Crossings by Steve Luckham

Lunchtime and the city is bustling. The World celebrates. Three months since the lifting of lockdown and the pubs, clubs, cinemas, restaurants, and theatres are full to bursting. The partying persists much to the frustration of those who make their living from other people’s work.

Alicia knocks on the door of the attractive townhouse. She waits thirty seconds and takes the front door key from her purse. She hesitates at the sound of her mother slowly making her way down the stairs to answer. The door opens and a small elderly lady looks out.

‘Can I help you?’ she says.

‘Hello Mum, it’s me Alicia. I’ve come for a cup of tea and a chat.’

The old woman’s face lights up with a smile:

‘You’d better come in then.’

Alicia follows Mum up the stairs to the front room. Saturday Kitchen is on the television. She puts on the kettle, checks the dosset box and reads the latest entry from the carer’s notebook. All’s well by the looks of it.

‘How’re things Mum?’

‘Oh, as well as can be expected, I suppose. Steve’s on his way home you know. He’ll be here soon.’

‘Good,’ says Alicia noncommittally.

Steve passed away some time ago but reminding Mum only brings back the grief.

Alicia spends a couple of hours with Mum chatting and watching the tv until it’s time to go.

Mum fumbles into her purse and pulls out a fiver:

‘Here’s a little something for the kids. I had a win at bingo the other day.’

It’s useless to refuse, useless to remind Mum there aren’t any children.

Alicia steps onto the zebra crossing.

‘What the fuck! You want me to come in now?’ John shouts into his mobile. ‘It’s my daughter’s birthday and I’m taking her to the football. Fuck off.’

John is the only person in the firm who can get away with talking to the CEO like that. The reason being he could fix the network when it went down like nobody else could.

The voice at the other end of the line is apologetic:

‘I’m really sorry John, but I’ll be here a month of Sundays if I have to rely on getting that bunch of wasters who pretend to maintain the network in. Is it Crystal Palace? They don’t kick off ‘till four-thirty. Plenty of time.’

John sighs:

‘Okay, but no more than a couple of hours. If I can’t fix it by then, you’re on your own.’

‘I’m sure your genius will save the day.’

‘Don’t push your luck.’

John steps onto the zebra crossing.

Marjorie sits down at an outside table and orders an Americano. She carefully places her Lowepro bag full of photographic equipment on the floor and looks at the screen on the back of her camera.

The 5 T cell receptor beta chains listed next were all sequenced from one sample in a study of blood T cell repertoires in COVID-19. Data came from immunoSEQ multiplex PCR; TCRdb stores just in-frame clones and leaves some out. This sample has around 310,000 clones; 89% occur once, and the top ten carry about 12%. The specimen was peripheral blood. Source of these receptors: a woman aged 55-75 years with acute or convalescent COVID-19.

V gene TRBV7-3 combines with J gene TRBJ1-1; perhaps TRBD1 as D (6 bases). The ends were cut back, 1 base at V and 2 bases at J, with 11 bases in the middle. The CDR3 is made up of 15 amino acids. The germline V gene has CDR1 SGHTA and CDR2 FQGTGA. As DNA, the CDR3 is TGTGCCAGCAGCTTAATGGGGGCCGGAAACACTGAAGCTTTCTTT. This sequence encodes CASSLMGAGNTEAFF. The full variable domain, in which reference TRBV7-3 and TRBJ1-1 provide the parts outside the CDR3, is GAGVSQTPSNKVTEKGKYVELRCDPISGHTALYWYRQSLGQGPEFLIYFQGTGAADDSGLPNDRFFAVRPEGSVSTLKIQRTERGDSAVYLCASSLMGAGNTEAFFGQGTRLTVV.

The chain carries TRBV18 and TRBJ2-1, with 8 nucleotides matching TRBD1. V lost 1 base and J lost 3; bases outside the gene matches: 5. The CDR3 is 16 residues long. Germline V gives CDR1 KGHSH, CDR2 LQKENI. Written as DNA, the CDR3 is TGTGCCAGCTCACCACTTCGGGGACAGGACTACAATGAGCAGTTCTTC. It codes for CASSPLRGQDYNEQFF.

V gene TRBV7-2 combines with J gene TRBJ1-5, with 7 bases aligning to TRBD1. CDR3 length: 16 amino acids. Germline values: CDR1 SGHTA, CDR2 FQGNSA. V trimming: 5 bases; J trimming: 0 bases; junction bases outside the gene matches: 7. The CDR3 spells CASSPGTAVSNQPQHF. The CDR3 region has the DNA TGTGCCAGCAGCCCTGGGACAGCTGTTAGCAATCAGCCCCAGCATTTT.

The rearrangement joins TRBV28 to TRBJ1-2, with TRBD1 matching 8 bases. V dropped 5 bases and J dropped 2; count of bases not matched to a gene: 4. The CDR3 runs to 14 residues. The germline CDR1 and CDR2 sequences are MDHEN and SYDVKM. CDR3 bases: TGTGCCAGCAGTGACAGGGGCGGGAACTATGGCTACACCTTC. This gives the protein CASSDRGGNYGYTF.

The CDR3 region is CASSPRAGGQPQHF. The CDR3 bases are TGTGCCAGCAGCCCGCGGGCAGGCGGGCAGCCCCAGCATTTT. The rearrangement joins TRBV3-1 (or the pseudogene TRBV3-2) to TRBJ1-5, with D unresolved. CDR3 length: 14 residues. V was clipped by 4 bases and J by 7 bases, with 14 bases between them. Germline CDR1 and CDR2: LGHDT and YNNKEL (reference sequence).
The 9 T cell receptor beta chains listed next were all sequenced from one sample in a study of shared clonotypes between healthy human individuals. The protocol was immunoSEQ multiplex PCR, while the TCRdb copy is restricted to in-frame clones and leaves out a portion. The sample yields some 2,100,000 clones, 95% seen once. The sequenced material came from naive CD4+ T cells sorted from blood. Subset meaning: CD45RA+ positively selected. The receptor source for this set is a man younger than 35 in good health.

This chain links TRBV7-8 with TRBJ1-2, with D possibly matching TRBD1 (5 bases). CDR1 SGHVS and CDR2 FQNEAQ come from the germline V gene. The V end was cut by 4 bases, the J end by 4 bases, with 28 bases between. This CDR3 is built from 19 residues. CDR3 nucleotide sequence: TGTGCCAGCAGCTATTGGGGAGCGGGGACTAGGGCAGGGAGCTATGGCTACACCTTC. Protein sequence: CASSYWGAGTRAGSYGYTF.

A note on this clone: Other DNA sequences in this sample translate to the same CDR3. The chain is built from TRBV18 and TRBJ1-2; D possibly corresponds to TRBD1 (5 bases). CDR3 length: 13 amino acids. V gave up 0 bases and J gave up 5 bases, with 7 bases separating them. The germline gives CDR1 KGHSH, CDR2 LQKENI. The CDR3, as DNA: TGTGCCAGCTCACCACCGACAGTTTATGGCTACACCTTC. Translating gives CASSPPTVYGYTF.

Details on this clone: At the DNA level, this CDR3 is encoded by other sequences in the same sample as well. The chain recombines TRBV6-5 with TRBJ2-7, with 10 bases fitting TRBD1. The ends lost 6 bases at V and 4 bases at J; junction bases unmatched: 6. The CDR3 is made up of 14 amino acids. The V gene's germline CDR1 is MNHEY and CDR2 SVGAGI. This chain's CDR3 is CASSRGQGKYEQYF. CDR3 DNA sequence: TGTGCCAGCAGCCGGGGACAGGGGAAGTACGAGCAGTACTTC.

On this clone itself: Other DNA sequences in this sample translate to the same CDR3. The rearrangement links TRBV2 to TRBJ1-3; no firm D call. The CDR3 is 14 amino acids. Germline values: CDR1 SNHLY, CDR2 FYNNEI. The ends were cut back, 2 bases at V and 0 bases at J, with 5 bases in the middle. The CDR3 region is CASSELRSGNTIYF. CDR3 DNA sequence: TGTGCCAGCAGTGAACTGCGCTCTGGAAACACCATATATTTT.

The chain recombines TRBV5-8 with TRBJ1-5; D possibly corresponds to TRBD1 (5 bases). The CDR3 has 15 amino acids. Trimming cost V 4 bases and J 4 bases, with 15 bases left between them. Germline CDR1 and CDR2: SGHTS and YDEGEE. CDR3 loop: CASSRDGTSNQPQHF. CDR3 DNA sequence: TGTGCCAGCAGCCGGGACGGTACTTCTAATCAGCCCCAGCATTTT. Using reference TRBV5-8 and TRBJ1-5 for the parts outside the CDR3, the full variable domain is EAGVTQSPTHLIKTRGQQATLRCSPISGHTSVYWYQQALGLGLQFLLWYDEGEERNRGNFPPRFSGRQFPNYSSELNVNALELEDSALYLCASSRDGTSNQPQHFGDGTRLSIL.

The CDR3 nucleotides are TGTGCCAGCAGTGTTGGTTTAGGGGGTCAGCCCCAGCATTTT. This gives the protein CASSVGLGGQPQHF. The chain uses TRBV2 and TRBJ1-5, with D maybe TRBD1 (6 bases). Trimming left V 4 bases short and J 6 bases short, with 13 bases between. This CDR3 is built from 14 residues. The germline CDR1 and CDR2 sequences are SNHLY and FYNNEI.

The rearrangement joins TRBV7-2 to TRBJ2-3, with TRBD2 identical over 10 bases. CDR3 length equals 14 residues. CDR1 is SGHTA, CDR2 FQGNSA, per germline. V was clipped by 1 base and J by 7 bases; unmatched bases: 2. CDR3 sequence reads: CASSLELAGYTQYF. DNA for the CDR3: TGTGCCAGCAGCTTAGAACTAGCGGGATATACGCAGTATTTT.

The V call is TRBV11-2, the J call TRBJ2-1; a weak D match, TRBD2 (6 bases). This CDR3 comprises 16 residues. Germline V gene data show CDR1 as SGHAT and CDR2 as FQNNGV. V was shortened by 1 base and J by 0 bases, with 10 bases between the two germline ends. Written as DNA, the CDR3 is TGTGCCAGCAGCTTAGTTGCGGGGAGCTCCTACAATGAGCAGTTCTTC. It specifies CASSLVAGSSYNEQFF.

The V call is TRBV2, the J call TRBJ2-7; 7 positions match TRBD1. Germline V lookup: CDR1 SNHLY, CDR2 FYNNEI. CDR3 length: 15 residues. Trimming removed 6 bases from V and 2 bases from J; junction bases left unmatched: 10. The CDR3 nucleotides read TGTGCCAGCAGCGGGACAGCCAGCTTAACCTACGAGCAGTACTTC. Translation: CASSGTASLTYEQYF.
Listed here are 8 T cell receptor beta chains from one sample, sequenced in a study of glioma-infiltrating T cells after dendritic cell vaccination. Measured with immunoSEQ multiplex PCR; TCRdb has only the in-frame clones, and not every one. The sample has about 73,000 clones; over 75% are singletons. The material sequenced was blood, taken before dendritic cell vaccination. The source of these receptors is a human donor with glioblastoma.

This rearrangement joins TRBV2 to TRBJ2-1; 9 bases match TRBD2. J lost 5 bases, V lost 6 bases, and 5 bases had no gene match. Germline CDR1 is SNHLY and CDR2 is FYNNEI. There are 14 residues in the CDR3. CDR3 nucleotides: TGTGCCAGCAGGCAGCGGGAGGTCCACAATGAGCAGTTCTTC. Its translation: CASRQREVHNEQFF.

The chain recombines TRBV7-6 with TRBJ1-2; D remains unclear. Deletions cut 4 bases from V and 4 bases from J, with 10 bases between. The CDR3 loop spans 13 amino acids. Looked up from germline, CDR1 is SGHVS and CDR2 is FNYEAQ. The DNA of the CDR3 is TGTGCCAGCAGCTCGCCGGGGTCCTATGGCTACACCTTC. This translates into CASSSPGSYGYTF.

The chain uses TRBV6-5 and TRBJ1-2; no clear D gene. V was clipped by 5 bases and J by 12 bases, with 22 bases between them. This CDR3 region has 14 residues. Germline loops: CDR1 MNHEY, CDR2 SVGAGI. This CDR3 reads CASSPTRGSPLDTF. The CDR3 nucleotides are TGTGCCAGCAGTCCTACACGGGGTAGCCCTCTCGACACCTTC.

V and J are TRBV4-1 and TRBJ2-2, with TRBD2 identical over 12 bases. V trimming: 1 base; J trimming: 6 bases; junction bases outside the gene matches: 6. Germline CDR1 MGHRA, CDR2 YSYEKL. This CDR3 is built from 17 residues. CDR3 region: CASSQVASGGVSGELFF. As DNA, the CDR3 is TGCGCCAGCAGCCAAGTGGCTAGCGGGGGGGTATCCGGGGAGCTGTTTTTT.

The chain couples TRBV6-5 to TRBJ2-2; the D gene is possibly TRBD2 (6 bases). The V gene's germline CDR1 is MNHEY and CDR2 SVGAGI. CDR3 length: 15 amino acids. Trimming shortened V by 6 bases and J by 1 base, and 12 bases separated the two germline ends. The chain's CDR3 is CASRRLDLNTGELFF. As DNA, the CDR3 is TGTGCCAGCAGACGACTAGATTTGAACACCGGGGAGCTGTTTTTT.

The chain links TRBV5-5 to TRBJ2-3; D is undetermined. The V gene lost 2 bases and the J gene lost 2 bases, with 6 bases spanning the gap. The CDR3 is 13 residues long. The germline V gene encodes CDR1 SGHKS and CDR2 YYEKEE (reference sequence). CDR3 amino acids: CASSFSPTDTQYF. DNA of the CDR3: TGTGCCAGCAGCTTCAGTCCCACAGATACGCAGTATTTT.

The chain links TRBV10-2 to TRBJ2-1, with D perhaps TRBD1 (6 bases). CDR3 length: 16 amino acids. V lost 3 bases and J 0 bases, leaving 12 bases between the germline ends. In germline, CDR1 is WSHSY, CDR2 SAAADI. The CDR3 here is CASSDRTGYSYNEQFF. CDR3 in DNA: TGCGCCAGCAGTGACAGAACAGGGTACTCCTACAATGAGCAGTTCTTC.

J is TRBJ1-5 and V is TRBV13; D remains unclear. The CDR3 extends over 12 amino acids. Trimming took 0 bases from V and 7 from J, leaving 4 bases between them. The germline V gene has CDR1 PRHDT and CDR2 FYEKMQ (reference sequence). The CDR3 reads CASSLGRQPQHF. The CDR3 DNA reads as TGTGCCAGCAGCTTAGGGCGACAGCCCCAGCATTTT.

She’s been taking photos of people at play and at work in the street and thinks she’s netted some good shots. It’s for her latest college assignment. Lost in concentration, Marjorie’s startled to hear a voice above her head:

‘Do you mind if I join you? All the other tables are taken.’

Marjorie looks up to see a man in his mid-thirties, smartly dressed in suit and tie:

‘Yes, of course.’

‘Nice camera you’ve got there.’

‘Oh, it’s not mine. I borrowed it from college.’

‘Good choice. That lens is one of the best; twenty to seventy millimeter f 2.8 Canon zoom if I’m not mistaken.’

‘Are you a photographer?’

‘Good lord, no. Just a hobby. Not a professional like you.’

‘I’d hardly call myself that,’ says Marjorie, smiling. ‘But I’d like to be.’

The man looks at his watch:

‘Oh well, duty calls. Look, I hope you don’t mind me asking, but there’s a new Diane Arbus exhibition on at Tate Britain next week. Would you like to go there with me?’

‘Well, I’m not sure.’

‘No worries. Good luck with the photography. Maybe I’ll go to one of your exhibitions one day. Are you sure about Arbus?’

Marjorie grins and shrugs her shoulders:

‘Okay, I’ll come along. I like Arbus’s work.’

They pair mobiles and exchange details.

‘Fantastic. I’ll give you a bell next week.’ 

He glances at his mobile:

 ‘Marjorie.’

Marjorie steps onto the zebra crossing.

The Ferrari 812superfast is living up to its name as it rips along the high street. The driver, a very rich kid, Charles, is ecstatic with his latest possession and starts dreaming of all the class talent he’ll be pulling in due course. The zebra crossing is upon him and time slows as with horror he sees three pedestrians in his path. A combination of carbon-ceramic disc brakes and youthful reactions stop the red missile inches from disaster. 

Charles jumps out of the car:

‘Oh, Jesus. I’m really sorry. Is everyone alright?’

He tries to help Marjorie to her feet but she pushes him away:

‘Sod off. You could’ve killed us all.’

A crowd gathers.

Alicia whispers to Charles:

‘You’d better go in case they turn nasty.’

‘Yeah, look I’m …….’

‘Just fuck off before you make things worse,’ says John.

Charles drives away carefully. In his wake he leaves an aerosol of vaccine-immune Covid viruses.

The viruses do what they were made to do.

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